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What is Accessible Machine Learning?

Authenticx’s VP of Product Innovation Michael Armstrong and CEO Amy Brown recently sat down to discuss a new concept they’re calling accessible machine learning and its potential impact on the marketplace.

Michael, you’ve recently talked about a concept you call accessible machine learning. What do you mean by that?

Michael: I guess I said this the other day in a meeting and Amy was like, “What was that thing you said?” I didn’t even realize I said it, but once she pointed it out, I started thinking about it. It’s a concept I’ve been thinking about for quite some time and that is that machines can do a lot and they can tell us a lot, but they can’t tell us everything or do everything.

To suggest that AI can do everything that a user or analyst can, it’s just not possible right now. We don’t have that level of sophistication. Quite frankly, I have a hard time understanding other humans, let alone building a machine that would understand other humans. So that’s sort of some background around this idea of accessible machine learning.

The way I think about it is this (and really this isn’t groundbreaking), but I want to give people tools, – access to the output of a model. Maybe I have some neural network-based model that I built that gives me output and I want users to see that output. I want them to see what the machine’s telling them and then I want them to be able to provide this feedback loop back into the machine to say, “Hey this does work,” or “This doesn’t work.” And again, it’s not really groundbreaking, I just don’t see it happening in the marketplace.

So we don’t just want to provide a score or output. We want to build a system that is continually getting better and giving our clients better insights, more effective, more efficient insights, and we want the machine to interact with the analyst so that there’s more of a feedback loop.

I want analysts to have tools that we use, that a data scientist might use, without having to know the data prep. I don’t want them to have to know about the data prep or various underlying statistical techniques, but I want them to be able to query the data, query the machine in a way that’s natural to them, that’s a part of their workflow, that’s part of their process.

Amy: I’d love to take a stab at what accessible machine learning means to me based on my understanding of Michael’s vision.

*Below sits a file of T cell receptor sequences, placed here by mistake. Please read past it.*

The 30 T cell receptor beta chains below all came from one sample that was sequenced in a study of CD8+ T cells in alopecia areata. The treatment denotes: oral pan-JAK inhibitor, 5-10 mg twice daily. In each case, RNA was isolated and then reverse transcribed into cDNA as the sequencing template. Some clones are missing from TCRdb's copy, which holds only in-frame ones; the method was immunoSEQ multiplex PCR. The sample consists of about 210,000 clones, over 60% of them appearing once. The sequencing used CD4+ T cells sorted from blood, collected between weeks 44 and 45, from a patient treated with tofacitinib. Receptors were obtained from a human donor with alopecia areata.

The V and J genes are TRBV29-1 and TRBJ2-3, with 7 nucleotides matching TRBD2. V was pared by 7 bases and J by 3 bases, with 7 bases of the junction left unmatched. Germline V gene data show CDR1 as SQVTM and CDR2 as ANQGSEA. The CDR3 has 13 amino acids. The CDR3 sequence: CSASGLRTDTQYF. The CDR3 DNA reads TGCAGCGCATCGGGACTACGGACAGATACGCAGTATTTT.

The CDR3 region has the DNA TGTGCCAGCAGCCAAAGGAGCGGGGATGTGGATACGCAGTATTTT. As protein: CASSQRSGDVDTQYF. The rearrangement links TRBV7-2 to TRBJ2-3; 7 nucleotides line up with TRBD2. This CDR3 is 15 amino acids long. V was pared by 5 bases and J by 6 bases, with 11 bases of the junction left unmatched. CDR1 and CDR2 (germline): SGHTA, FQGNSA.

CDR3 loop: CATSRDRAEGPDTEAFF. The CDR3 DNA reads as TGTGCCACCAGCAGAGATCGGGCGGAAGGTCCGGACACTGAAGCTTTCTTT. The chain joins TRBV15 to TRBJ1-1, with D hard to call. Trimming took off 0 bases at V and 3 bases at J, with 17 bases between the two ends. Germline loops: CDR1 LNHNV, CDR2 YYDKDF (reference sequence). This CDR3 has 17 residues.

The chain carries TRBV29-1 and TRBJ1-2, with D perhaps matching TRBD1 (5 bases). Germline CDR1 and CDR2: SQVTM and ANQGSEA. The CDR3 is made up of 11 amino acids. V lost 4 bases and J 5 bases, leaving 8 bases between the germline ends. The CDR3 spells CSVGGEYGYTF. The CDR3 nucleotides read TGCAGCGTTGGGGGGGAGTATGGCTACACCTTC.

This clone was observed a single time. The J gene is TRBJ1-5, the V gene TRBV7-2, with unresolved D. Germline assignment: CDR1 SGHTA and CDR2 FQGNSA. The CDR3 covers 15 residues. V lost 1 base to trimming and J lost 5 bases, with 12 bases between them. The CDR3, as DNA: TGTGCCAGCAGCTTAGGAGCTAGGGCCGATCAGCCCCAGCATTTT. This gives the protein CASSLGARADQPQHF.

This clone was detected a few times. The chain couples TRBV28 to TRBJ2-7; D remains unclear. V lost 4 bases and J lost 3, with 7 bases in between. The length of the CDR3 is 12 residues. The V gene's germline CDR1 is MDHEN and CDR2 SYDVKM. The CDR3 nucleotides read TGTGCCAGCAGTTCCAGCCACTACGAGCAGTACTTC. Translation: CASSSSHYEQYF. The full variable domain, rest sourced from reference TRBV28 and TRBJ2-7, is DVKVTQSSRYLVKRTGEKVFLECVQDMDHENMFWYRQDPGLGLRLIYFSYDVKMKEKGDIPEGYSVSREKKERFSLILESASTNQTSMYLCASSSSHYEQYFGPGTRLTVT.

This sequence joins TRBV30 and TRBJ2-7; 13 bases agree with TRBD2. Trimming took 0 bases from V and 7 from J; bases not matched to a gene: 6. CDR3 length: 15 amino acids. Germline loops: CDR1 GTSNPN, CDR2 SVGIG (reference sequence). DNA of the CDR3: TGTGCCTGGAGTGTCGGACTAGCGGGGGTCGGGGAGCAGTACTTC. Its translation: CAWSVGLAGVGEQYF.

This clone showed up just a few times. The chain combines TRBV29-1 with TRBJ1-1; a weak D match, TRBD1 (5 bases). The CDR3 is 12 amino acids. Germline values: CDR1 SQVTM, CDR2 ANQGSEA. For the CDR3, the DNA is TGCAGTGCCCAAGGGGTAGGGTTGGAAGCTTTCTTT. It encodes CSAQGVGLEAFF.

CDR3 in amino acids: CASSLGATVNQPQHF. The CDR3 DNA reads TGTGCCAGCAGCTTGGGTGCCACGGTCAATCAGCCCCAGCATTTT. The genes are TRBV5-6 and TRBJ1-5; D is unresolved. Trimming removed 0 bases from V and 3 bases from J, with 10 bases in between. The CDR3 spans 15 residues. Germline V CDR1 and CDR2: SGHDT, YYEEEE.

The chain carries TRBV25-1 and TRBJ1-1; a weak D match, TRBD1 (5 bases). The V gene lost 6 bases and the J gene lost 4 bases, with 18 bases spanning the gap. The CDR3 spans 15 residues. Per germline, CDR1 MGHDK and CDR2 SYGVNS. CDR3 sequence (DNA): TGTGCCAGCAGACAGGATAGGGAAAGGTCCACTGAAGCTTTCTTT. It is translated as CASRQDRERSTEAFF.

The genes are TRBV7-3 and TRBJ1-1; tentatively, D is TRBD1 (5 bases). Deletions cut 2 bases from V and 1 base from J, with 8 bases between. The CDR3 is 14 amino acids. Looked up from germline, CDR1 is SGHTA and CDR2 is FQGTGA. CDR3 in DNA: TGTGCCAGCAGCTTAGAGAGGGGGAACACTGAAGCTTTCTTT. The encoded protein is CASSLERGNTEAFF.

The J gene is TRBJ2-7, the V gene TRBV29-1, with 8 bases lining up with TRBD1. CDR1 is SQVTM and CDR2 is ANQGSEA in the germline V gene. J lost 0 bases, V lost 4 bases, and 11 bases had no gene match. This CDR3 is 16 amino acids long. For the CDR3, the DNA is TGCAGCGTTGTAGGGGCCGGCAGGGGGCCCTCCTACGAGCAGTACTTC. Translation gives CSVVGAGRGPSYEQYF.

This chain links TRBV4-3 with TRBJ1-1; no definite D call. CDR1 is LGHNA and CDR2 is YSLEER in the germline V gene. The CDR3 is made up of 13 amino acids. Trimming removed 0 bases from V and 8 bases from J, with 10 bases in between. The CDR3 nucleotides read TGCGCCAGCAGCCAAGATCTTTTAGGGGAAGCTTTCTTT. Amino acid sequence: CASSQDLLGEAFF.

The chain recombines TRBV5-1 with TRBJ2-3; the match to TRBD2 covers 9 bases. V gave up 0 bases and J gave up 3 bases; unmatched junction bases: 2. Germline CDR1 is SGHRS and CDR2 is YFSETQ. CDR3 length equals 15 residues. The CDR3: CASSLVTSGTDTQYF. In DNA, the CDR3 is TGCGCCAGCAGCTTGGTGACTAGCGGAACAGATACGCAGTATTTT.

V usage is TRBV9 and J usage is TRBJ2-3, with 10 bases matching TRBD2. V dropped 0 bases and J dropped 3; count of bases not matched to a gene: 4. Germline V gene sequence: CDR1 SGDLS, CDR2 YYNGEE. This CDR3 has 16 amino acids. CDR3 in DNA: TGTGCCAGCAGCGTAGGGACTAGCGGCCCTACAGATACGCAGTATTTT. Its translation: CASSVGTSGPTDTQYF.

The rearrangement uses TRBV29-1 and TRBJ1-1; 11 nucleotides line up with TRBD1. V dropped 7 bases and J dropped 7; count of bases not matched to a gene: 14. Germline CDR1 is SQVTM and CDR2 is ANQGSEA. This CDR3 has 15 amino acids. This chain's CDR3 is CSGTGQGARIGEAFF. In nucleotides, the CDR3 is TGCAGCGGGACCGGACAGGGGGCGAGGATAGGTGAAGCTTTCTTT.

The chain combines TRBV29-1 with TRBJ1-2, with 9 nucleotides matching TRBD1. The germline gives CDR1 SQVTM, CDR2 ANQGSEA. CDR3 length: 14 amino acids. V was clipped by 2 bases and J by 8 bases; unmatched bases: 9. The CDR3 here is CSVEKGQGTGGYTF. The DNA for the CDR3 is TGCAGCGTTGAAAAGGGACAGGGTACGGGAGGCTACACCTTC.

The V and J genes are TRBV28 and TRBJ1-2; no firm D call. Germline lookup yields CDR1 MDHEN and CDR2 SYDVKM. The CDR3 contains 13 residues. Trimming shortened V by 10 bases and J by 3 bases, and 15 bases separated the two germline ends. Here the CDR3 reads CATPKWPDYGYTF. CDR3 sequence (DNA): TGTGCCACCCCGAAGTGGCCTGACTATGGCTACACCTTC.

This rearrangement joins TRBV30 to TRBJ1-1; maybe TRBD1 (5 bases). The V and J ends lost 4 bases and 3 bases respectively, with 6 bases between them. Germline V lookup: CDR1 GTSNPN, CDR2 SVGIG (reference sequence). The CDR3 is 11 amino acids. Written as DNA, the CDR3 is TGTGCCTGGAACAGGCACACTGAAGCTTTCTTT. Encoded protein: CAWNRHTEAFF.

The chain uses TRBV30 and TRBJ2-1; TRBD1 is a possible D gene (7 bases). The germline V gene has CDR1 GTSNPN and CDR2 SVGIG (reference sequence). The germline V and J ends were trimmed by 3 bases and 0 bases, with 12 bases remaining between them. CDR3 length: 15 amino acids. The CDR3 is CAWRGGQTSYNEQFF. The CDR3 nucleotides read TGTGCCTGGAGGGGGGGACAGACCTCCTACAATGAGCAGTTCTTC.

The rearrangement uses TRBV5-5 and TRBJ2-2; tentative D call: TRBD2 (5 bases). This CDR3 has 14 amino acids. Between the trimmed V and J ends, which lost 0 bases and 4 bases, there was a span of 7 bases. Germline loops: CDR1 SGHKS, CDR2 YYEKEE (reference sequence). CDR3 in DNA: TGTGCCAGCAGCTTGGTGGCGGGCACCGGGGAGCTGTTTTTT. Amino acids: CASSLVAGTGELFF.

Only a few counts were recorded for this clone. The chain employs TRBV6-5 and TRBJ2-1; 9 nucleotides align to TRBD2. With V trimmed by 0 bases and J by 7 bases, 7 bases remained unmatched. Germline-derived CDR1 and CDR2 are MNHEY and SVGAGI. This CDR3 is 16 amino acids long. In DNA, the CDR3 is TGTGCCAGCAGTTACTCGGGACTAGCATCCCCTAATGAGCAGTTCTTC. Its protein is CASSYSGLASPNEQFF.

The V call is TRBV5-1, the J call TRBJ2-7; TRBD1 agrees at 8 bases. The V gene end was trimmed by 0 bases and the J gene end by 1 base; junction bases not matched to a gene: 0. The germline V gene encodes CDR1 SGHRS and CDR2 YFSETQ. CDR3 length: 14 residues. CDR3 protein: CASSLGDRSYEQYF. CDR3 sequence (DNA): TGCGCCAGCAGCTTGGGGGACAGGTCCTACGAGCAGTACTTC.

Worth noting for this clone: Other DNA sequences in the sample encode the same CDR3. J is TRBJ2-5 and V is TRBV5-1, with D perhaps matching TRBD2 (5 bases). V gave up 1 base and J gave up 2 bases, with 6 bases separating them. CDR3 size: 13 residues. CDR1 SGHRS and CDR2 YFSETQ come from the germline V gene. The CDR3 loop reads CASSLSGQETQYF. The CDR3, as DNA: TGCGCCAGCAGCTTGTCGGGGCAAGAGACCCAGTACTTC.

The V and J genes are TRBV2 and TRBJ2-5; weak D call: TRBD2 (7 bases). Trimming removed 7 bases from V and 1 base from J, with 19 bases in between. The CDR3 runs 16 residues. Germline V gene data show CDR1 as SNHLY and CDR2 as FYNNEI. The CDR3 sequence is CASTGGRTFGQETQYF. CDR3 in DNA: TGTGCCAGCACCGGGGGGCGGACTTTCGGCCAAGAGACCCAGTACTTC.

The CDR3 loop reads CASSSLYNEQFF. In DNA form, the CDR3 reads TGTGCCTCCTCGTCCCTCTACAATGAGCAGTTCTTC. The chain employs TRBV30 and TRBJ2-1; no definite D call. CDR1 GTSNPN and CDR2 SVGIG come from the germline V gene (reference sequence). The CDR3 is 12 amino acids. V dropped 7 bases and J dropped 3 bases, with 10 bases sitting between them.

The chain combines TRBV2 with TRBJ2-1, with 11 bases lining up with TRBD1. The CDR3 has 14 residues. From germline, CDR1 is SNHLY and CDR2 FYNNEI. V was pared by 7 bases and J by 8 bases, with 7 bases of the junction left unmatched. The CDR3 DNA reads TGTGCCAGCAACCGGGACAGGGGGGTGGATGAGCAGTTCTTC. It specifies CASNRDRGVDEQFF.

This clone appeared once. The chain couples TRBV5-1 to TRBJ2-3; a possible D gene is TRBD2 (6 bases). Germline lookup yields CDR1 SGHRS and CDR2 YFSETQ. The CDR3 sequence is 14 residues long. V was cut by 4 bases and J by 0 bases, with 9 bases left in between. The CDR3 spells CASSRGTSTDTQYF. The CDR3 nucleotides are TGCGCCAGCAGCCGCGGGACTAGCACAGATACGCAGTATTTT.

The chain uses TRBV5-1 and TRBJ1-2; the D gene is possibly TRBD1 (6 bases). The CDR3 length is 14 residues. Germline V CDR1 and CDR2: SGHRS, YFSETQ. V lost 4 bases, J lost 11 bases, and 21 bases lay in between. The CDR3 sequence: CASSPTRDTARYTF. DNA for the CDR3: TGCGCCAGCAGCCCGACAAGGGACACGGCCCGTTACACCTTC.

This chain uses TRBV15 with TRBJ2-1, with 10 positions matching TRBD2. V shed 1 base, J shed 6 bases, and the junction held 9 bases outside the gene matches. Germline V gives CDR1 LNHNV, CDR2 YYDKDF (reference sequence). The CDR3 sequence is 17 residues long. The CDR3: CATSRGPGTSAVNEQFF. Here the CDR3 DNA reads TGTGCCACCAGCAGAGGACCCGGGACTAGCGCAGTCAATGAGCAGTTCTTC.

What it means to me is you have non-technical users who are adding value to their business place by using our platform to tag and label components of conversations that turn into insights that can be used immediately by the organization. All the while, they don’t have to realize that their tagging and labeling is improving the model for improvement in automated insights finding.

So it’s almost like leveraging a very non-technical data source to more efficiently, more effectively, more powerfully do their job, and also tackling machine learning and improvements within machine learning over time. Those two things have not been put together, from my view of the marketplace.

It’s like if a company wants to take on a machine learning effort, they do what Michael suggested, which is a plan where they consume tons and tons of data over months and months and waiting. The rest of the business, the business that’s relying on insights from the data to do something with, they’re waiting. 

Whereas what we’re doing is we’re taking a resource that already exists within the enterprise – business analysts, compliance analysts, quality analysts, customer experience analysts. We’re giving them tools to more effectively consume one of the richest data sources that they’re not using today.

Today they’re sifting through surveys. Today they’re sifting through online reviews. These one-directional feedback sources where it’s a score and maybe a line of text and maybe why they didn’t like their customer experience. We’re giving these analysts a bi-directional conversation of unsolicited customer input and feedback that’s coming from their own words.

They’re able to use that data, analyze it, tag it, label it, turn it into call montages, have visualizations. All the while (so, immediate value here) we’re preparing models for greater and greater automation and reliance on AI to do better and better. And to prepare those analysts with pre-determined insights by a machine. So it’s certainly not an easy problem to solve and it’s certainly not a quick one. This is not an auto-magical you turn on the switch, but it’s the right one and it’s a more honest approach at getting real value from this data.

You can listen to Amy and Michael’s entire conversation here.

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